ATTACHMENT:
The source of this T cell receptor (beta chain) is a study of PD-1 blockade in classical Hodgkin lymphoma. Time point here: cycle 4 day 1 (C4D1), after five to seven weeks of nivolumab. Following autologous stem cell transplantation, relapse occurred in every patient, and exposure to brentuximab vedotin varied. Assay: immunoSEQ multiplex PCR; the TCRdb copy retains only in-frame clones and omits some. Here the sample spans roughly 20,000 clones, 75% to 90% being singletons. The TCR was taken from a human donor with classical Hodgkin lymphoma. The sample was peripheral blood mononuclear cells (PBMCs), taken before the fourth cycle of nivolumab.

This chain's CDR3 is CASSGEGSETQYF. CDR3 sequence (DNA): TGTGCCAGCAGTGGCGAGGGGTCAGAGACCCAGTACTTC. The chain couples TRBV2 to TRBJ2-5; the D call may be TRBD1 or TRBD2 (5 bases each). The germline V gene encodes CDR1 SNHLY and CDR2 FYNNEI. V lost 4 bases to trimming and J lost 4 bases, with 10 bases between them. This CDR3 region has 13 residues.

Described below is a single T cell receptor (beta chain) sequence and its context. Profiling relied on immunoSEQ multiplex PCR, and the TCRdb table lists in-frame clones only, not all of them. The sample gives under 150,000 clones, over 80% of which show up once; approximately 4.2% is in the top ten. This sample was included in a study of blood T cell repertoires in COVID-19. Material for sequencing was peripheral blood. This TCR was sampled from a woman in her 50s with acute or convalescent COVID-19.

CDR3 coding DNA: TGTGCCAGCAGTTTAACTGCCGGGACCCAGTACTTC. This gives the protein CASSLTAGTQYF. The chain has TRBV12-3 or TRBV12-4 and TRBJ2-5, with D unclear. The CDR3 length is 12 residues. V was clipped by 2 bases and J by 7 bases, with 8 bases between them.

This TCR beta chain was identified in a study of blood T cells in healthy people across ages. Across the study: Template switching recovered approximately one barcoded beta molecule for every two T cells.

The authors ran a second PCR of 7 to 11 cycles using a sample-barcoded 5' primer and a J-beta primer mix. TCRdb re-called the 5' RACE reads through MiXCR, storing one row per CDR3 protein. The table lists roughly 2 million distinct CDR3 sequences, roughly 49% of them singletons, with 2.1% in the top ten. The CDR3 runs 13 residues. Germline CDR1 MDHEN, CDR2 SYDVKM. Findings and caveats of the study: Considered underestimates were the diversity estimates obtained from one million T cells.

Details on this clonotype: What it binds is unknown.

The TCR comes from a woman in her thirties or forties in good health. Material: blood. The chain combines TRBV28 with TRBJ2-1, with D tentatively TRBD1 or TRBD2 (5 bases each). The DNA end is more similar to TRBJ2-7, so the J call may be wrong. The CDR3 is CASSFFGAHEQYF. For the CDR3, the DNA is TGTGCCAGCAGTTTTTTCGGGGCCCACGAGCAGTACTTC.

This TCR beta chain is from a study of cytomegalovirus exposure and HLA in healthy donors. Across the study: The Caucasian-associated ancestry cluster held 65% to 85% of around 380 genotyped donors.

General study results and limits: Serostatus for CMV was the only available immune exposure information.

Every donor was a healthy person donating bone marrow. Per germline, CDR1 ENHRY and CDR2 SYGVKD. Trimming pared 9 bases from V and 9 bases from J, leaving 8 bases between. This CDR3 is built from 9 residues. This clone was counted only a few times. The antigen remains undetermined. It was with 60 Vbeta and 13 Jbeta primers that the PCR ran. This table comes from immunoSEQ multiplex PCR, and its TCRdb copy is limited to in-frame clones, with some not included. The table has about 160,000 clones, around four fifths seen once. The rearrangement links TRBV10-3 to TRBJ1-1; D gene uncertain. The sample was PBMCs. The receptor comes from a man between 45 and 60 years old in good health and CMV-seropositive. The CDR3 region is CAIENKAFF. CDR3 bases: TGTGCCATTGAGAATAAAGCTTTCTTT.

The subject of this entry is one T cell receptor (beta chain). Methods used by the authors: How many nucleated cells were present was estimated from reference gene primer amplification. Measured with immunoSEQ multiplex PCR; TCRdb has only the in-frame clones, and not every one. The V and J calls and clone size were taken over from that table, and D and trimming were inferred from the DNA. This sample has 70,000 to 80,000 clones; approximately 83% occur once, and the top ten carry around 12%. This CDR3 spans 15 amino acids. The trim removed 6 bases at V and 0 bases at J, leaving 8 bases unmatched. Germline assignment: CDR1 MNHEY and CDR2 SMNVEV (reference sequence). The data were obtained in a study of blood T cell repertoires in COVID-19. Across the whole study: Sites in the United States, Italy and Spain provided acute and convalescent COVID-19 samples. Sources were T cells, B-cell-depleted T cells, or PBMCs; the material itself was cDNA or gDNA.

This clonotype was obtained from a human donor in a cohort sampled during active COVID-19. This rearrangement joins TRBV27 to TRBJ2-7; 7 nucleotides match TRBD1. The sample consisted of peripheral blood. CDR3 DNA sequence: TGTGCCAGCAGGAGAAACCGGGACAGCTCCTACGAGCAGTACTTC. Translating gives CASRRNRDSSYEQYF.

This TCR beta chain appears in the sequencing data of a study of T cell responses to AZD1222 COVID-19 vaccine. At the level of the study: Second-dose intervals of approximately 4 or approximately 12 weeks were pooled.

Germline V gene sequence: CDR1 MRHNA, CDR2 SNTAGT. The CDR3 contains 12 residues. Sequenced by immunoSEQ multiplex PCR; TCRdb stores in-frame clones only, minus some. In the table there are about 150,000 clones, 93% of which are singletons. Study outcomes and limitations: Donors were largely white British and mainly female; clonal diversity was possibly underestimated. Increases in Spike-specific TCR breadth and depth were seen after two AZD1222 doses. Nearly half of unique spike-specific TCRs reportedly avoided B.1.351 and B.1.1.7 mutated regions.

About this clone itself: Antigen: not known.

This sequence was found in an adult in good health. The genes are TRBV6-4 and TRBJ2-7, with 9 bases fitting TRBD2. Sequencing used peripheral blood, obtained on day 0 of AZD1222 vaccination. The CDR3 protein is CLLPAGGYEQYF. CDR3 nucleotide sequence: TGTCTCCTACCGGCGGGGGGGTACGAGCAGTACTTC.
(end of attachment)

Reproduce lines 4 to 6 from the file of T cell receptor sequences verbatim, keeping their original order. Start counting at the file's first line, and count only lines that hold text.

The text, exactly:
CDR3 coding DNA: TGTGCCAGCAGTTTAACTGCCGGGACCCAGTACTTC. This gives the protein CASSLTAGTQYF. The chain has TRBV12-3 or TRBV12-4 and TRBJ2-5, with D unclear. The CDR3 length is 12 residues. V was clipped by 2 bases and J by 7 bases, with 8 bases between them.

This TCR beta chain was identified in a study of blood T cells in healthy people across ages. Across the study: Template switching recovered approximately one barcoded beta molecule for every two T cells.

The authors ran a second PCR of 7 to 11 cycles using a sample-barcoded 5' primer and a J-beta primer mix. TCRdb re-called the 5' RACE reads through MiXCR, storing one row per CDR3 protein. The table lists roughly 2 million distinct CDR3 sequences, roughly 49% of them singletons, with 2.1% in the top ten. The CDR3 runs 13 residues. Germline CDR1 MDHEN, CDR2 SYDVKM. Findings and caveats of the study: Considered underestimates were the diversity estimates obtained from one million T cells.